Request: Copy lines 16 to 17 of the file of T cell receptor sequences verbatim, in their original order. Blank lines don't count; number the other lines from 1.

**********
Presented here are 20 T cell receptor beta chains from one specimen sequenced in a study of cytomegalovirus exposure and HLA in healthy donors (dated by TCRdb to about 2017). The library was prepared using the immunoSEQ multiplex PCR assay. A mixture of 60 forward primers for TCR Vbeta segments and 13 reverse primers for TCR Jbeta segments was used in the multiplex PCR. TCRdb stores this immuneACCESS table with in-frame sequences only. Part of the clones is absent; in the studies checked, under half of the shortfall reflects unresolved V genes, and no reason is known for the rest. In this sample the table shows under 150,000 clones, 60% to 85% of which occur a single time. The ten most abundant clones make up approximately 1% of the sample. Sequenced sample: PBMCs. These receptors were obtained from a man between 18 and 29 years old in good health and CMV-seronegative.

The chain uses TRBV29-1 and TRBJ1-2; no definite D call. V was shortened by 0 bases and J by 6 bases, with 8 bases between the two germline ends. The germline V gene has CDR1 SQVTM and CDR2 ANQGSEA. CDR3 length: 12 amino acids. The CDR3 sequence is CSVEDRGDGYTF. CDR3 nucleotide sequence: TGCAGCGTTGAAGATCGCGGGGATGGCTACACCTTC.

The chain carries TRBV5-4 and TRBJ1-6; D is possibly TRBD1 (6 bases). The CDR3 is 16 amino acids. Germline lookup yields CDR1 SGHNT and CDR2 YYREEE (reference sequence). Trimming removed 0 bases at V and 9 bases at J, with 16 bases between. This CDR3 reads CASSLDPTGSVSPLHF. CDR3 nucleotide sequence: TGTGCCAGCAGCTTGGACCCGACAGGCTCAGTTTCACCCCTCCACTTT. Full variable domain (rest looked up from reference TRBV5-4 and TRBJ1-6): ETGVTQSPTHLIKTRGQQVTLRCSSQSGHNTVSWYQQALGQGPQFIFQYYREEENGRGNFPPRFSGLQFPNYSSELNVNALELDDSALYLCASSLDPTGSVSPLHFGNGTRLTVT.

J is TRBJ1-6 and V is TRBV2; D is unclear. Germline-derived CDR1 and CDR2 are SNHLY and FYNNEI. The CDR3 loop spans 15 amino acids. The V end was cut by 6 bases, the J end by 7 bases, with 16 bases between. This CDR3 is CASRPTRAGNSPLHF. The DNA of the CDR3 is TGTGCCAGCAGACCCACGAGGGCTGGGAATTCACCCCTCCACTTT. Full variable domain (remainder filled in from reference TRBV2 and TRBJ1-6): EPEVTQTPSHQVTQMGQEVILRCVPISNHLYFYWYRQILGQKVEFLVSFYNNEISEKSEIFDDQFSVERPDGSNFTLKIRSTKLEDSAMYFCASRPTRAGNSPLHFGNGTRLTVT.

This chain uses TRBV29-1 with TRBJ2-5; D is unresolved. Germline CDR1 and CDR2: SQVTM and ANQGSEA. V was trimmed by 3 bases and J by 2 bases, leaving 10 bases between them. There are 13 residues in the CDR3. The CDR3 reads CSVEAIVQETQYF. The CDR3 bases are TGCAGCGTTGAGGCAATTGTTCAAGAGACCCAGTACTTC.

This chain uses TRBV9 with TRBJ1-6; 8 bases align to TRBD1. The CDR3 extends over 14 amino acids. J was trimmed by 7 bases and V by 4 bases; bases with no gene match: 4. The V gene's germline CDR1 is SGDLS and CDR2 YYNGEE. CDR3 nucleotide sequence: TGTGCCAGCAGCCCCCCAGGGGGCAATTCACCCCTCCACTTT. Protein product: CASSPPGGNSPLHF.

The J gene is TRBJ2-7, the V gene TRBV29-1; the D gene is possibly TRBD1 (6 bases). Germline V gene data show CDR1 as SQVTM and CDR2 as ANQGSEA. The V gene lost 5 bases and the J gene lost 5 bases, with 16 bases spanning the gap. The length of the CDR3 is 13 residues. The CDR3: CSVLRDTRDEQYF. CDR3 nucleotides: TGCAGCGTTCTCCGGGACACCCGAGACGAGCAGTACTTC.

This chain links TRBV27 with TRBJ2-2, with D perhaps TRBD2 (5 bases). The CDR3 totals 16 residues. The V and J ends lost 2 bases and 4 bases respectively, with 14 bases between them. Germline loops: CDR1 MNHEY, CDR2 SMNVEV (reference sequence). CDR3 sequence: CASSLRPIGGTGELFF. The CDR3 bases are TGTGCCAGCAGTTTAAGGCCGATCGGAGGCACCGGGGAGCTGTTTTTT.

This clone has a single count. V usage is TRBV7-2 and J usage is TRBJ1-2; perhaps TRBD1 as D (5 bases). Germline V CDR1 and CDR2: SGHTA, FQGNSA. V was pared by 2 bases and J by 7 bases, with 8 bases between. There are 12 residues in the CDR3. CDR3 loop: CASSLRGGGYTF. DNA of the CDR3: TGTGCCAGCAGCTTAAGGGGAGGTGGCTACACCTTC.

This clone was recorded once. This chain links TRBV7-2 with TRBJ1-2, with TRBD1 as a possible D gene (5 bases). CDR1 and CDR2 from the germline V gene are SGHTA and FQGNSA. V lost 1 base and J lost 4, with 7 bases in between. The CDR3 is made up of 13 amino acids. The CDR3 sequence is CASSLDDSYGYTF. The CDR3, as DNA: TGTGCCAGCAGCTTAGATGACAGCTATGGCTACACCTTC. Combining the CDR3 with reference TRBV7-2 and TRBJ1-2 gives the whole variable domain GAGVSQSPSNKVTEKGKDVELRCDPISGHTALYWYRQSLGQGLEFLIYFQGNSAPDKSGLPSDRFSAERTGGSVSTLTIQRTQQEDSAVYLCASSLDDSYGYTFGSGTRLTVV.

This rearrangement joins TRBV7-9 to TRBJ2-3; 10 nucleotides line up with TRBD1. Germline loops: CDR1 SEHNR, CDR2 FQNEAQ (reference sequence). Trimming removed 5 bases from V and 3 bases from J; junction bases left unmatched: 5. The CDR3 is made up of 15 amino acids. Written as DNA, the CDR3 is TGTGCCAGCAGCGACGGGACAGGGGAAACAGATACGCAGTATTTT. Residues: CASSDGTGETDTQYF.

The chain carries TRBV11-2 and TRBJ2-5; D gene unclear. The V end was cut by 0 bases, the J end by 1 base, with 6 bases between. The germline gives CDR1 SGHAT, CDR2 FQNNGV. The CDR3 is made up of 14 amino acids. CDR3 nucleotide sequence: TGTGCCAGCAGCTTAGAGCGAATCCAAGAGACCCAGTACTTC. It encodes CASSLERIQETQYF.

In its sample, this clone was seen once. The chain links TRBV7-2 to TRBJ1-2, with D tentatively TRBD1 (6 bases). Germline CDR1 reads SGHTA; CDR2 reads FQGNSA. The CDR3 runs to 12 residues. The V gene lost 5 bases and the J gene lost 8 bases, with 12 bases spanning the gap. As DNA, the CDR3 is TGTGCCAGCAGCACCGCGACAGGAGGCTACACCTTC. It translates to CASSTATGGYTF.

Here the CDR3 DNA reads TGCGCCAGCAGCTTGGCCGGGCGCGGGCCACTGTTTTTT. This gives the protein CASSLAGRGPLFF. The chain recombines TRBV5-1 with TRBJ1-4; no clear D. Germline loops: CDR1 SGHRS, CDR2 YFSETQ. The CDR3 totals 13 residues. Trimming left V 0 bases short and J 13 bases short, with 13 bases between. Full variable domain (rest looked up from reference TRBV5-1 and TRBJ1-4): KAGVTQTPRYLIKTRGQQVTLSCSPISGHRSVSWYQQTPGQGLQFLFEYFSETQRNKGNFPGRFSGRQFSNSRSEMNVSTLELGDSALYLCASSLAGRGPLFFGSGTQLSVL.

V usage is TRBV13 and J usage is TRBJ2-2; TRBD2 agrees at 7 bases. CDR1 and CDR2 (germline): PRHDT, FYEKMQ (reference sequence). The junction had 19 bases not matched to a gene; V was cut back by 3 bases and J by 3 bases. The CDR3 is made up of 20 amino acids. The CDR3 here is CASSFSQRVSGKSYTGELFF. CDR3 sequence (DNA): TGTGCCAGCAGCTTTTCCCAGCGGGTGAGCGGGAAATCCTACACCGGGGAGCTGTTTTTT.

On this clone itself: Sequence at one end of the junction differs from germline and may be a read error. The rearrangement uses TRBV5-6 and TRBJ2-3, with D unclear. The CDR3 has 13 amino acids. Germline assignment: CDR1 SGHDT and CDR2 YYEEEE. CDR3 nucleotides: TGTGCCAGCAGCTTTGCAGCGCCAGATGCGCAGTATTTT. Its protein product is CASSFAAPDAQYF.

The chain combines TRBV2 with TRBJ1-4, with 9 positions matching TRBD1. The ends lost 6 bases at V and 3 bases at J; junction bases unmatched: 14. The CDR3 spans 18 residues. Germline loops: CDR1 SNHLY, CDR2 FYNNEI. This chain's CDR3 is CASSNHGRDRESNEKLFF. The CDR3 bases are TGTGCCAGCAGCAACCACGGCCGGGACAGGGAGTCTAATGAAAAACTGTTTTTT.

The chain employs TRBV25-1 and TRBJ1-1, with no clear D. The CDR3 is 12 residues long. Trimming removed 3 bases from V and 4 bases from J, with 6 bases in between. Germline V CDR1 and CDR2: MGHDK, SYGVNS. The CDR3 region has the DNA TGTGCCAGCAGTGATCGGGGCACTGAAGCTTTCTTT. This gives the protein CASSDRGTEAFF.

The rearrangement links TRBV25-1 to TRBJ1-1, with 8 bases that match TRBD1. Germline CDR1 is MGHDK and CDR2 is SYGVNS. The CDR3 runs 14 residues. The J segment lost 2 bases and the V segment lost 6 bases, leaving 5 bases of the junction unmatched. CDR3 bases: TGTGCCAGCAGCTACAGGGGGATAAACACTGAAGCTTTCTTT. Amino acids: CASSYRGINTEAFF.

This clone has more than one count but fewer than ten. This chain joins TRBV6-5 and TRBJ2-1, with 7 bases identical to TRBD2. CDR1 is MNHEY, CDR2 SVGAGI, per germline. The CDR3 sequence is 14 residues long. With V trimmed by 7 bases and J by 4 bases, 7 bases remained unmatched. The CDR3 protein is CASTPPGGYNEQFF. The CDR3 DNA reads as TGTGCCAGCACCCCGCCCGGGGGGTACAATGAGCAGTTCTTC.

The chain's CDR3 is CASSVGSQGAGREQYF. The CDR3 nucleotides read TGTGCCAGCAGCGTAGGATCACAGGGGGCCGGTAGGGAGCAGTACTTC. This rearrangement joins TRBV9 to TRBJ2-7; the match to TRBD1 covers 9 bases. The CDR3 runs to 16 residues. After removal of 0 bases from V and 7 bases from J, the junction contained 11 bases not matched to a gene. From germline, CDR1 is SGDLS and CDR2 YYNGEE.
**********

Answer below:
On this clone itself: Sequence at one end of the junction differs from germline and may be a read error. The rearrangement uses TRBV5-6 and TRBJ2-3, with D unclear. The CDR3 has 13 amino acids. Germline assignment: CDR1 SGHDT and CDR2 YYEEEE. CDR3 nucleotides: TGTGCCAGCAGCTTTGCAGCGCCAGATGCGCAGTATTTT. Its protein product is CASSFAAPDAQYF.

The chain combines TRBV2 with TRBJ1-4, with 9 positions matching TRBD1. The ends lost 6 bases at V and 3 bases at J; junction bases unmatched: 14. The CDR3 spans 18 residues. Germline loops: CDR1 SNHLY, CDR2 FYNNEI. This chain's CDR3 is CASSNHGRDRESNEKLFF. The CDR3 bases are TGTGCCAGCAGCAACCACGGCCGGGACAGGGAGTCTAATGAAAAACTGTTTTTT.